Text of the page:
Branding is vital. Branding is essential. Branding is basic. Branding builds an incredible value for the company. Contemplating the world today, it is not very difficult to figure out the importance of brands. Products have life cycle. Brands outlive products. Brands govern the psychology of the consumers. It is about the faith and trust that a consumer has on the product’s quality, experience and credibility.
And the award goes to… and I wake up with an interruption missing out on receiving that coveted award. This is exactly what brands probably dream of – the award for being the best in the business. Be it automobiles, cereal, energy drink. We all have our favorites and certain products have a brand associated to it in our personal dictionaries. Amidst the entire hullabaloo that brands have created, the product on offer plays an essential role to keep that image intact unless the brand makes a blunder in terms of the quality of the product.
The first thing that would come to most of our minds when we say ‘energy drink’ would be ‘Red Bull’, but whether Red Bull is the best energy drink in the market at the moment is something that can be debated on.
The brand has made us believe that it is the best with its marketing campaigns and associations to popular sporting events.Perception of consumers is something that makes brands immortal, and this is hard to change. We do have instances where once-upon-a-time big brands failed somewhere, probably in keeping up with the competition or died out on innovation. It is interesting to see these brands make their way back to win hearts and re-establish their trust in consumers (Adage.com 2014).
A personal favorite example is that of Nestle ‘Maggi’ noodles (a famous instant noodles brand in India). A majority of the urban population of India has relied on their beloved ‘savior’ food product. The company has almost captured 80% of India’s instant noodle market. Any brand of noodles is referred to as ‘Maggi’. What Google is to search engines, Maggi is to noodles in India. There were happy ‘Maggi’ moments in every Indian family, but the not-so-happy moment arrived last year. It was in June 2015 that the Government charged the company for carrying unsafe levels of lead in the product. The company destroyed 400 million packets (BBC News 2015). But every single ‘Loyal Maggi Customer’ was still all praises for the product. For them it did not matter what news said against Maggi. It was as if the Government had taken an integral part of the lives of every Maggi noodles loyalist. As they rightly say, nothing lasts forever so neither did the ban. When Maggi noodles finally made a comeback, it was with a loud bang (Forbes.com 2015). It was because of the trust and faith that every customer had on the brand and its product, Maggi noodles was well received, without having to re-brand or rename the product. The brand has never failed to serve its customers, and has always till date lived up to that faith and loyalty. This was the reason why the brand was warmly welcomed and its hiatus was a brief one.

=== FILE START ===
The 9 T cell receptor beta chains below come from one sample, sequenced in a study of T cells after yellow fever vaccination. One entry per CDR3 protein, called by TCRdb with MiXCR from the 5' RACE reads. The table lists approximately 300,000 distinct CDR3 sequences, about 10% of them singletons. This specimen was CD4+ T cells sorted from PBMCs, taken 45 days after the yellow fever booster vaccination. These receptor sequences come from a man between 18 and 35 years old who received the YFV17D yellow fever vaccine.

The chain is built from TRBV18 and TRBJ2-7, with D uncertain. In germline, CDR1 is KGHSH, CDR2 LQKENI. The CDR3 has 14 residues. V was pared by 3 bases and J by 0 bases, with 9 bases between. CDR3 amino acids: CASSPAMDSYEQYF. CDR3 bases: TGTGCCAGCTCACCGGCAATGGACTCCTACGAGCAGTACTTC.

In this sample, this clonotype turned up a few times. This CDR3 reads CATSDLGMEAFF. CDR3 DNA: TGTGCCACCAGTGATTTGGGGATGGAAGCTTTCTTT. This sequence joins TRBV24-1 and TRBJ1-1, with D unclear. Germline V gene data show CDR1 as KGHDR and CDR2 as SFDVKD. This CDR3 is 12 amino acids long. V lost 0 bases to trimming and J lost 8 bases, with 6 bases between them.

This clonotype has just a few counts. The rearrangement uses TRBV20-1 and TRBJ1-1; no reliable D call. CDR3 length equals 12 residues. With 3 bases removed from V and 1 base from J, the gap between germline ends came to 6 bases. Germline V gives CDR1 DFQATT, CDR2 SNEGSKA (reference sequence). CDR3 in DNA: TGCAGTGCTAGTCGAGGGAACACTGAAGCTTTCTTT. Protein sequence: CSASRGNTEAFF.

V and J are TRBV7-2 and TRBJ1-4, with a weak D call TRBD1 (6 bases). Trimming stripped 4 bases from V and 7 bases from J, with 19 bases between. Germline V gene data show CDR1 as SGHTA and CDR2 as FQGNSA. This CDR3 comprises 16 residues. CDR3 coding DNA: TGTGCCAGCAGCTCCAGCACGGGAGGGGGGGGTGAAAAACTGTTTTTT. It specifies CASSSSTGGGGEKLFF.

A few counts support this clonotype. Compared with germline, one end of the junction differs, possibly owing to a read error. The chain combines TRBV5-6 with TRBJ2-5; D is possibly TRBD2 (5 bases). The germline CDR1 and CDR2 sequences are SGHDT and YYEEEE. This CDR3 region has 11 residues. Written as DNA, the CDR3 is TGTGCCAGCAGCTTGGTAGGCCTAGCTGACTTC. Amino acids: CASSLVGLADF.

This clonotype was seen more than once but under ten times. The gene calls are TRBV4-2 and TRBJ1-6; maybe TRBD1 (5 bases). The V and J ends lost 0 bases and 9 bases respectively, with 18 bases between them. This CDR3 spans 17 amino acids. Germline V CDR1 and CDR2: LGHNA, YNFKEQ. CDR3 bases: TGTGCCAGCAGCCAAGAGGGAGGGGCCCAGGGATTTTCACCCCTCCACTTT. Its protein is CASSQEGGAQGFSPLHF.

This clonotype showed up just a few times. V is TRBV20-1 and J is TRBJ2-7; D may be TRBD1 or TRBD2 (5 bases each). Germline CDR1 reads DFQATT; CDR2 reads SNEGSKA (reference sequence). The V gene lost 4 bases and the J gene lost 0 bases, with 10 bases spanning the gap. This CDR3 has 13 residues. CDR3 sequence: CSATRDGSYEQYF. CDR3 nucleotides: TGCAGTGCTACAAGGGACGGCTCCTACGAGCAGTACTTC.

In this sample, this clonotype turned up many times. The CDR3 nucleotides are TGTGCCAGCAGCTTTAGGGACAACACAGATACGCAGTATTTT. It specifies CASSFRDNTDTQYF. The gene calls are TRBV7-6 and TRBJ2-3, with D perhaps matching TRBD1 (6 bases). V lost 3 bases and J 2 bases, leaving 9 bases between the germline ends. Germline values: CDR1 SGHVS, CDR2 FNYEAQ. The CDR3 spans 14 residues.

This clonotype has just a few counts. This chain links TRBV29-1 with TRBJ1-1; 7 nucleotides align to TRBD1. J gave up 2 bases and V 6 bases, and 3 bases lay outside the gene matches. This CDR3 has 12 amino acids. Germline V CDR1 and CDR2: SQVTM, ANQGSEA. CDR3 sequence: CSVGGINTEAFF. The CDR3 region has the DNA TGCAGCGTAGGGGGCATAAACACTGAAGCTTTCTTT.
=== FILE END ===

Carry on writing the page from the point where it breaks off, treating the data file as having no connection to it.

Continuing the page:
Another possible comeback story in the making could be in the offing for the Automobile Giant Volkswagen. This German manufacturer had created quite a fan base with its loyal customers, being known as a reliable automobile company. This changed late 2015 with the emissions scandal that rocked VW and shocked customers worldwide. For now, VW has offered to buy back nearly 600,000 faulty diesel vehicles and give customers the value that the car would be worth just before the news of the scandal broke out (the Guardian 2016).
It would be interesting to see what other tricks VW have up their sleeve to make a comeback and earn its customers’ trust back. Let’s wait and watch, shall we?
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Adage.com 2014, Having a Better Brand Is Better Than Having a Better Product, retrieved, 18 April 2016, <http://adage.com/article/al-ries/a-brand-a-product/294829/>
BBC News 2015, India court says Maggi noodle ban ‘legally untenable’ – BBC News, retrieved, 19 April 2016, <http://www.bbc.com/news/world-asia-india-33901999>
Forbes.com 2015, Forbes Welcome, retrieved, 19 April 2016, <http://www.forbes.com/sites/saritharai/2015/11/09/nestles-maggi-noodles-make-a-comeback-in-india-both-online-and-offline/#26f578de499c>
the Guardian 2016, Volkswagen to buy back some of 600,000 cars that cheat emissions tests, retrieved 20 April 2016, <http://www.theguardian.com/business/2016/apr/20/volkswagen-emissions-scandal-us-government-deal>